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Friday, May 10, 2013


The headlines from the featured stories on Biospace struck me as an interesting study for future generations. Today we can look back and scoff of things like leeching or the uproar over whether to wash ones hands before surgery or not. But look at what our scientists are proposing just today:

  • Drinking Champagne Improves Memory
  • Could Eating Peppers Prevent Parkinsons?
  • Soy and Tomato may be effective in preventing Prostate Cancer
  • Fish Oil doesn't help prevent heart attacks
In the future, people might look at this sort of research as we now look at leeching. Each solution to a human condition has a single simple answer. Leeching was suppose to help balance the four humors; blood, phlegm, yellow and black vile. When all humors were in balance perfect health was assured. What if you are experiencing memory loss and the leeches aren't working? Never fear! Science has found an alcoholic beverage to cure that problem. Throw in some red wine, the magical elixir of life, and you might just wake up with a hangover and a newfound skepticism towards this kind of science. 

Each single simple solution began life... as a single simple solution. We are taught this manner of thinking in our education system. Life sciences are easy on the math, heavy on the narrative. As a result it seems that we begin to address problems, such as how memory works, Parkinsons, Prostate Cancer and cardiovascular disease, as if they were test questions. Parkinsons can be treated with ________. Eating peppers can be used to treat __________. We find the answers from simple everyday products.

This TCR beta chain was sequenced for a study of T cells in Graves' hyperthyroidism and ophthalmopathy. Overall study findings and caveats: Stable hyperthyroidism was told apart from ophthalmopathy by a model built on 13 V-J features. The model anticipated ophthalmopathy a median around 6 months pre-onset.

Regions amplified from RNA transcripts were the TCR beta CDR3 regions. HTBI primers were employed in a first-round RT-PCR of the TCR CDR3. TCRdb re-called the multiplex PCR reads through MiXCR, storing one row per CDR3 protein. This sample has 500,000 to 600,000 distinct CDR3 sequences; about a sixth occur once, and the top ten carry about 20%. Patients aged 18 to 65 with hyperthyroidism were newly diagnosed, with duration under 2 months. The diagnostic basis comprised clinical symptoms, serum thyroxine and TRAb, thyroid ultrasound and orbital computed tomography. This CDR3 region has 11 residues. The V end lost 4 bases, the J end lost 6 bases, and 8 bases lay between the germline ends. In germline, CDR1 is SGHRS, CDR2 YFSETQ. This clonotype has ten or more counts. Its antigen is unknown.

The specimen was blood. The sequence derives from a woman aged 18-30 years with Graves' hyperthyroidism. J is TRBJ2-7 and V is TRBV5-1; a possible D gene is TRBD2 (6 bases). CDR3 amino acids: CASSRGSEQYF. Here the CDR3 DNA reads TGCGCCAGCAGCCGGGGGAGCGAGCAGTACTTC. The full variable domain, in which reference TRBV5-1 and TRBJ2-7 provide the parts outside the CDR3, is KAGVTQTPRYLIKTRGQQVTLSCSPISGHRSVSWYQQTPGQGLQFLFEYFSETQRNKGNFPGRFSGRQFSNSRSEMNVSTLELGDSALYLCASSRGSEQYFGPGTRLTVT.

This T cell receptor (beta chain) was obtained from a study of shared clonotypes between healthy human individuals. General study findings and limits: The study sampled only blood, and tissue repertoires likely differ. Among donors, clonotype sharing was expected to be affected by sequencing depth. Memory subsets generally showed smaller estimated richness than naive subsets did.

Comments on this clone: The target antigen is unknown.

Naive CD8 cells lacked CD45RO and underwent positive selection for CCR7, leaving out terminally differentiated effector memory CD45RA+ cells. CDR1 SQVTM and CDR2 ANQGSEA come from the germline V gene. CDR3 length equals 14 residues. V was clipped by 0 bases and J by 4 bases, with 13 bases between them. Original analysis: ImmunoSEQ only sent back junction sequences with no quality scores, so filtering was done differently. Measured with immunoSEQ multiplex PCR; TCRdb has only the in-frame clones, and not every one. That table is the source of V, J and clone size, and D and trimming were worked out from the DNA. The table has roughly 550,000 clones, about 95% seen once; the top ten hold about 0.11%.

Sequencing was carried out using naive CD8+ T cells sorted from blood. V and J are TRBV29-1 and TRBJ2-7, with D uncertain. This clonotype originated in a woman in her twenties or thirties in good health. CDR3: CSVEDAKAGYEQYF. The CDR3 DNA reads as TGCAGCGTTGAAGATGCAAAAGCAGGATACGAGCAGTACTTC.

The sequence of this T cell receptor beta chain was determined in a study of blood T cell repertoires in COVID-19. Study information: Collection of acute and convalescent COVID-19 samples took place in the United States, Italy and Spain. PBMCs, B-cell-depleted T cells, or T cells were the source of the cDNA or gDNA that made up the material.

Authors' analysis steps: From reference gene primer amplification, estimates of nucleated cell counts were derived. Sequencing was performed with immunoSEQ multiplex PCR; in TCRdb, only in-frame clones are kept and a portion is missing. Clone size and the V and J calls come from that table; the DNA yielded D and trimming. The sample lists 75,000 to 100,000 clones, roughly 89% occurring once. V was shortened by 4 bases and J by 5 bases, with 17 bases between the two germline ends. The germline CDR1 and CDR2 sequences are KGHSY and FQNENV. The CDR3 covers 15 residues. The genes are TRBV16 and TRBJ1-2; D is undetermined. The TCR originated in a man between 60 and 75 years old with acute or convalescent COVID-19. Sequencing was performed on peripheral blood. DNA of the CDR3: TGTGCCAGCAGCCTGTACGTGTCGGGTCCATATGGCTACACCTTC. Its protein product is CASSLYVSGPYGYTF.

Scientifically speaking, the most interesting aspect of this kind of research would be that scientists have found a way to measure disease states. The assumption is that we naturally know how to study health effects one food at a time. At the same time we still have no standardized way of measuring the health benefits of any intervention. If we did clinical trials would be much easier. We could simply fill in the blanks with data from our statistical analysis with an appendix reference to the raw data. The above studies could be compared to other claims on their disease area. Red wine benefits could be compared to the secret of long life (bacon) discovered by this 105 year old Texas woman.

In each case above we have a lack of creativity when it comes to attaching solutions to problems. We have an abundance of creativity in creating the story that the simple solutions actually effect the complex problem. Science should work in the opposite direction. We get creative in tackling problems and rigorously scientific in analyzing our outcomes. 

Much of our problems come from education. This TED talk describes how we have a one-size-fits-all education system that mines each brain for the same things. 

The creativity we employ is not what it once was. Don't tell us about your findings of X treating or curing Y. Tell us how you found a way of measuring the effects of X on Y. That is where creativity is needed. 

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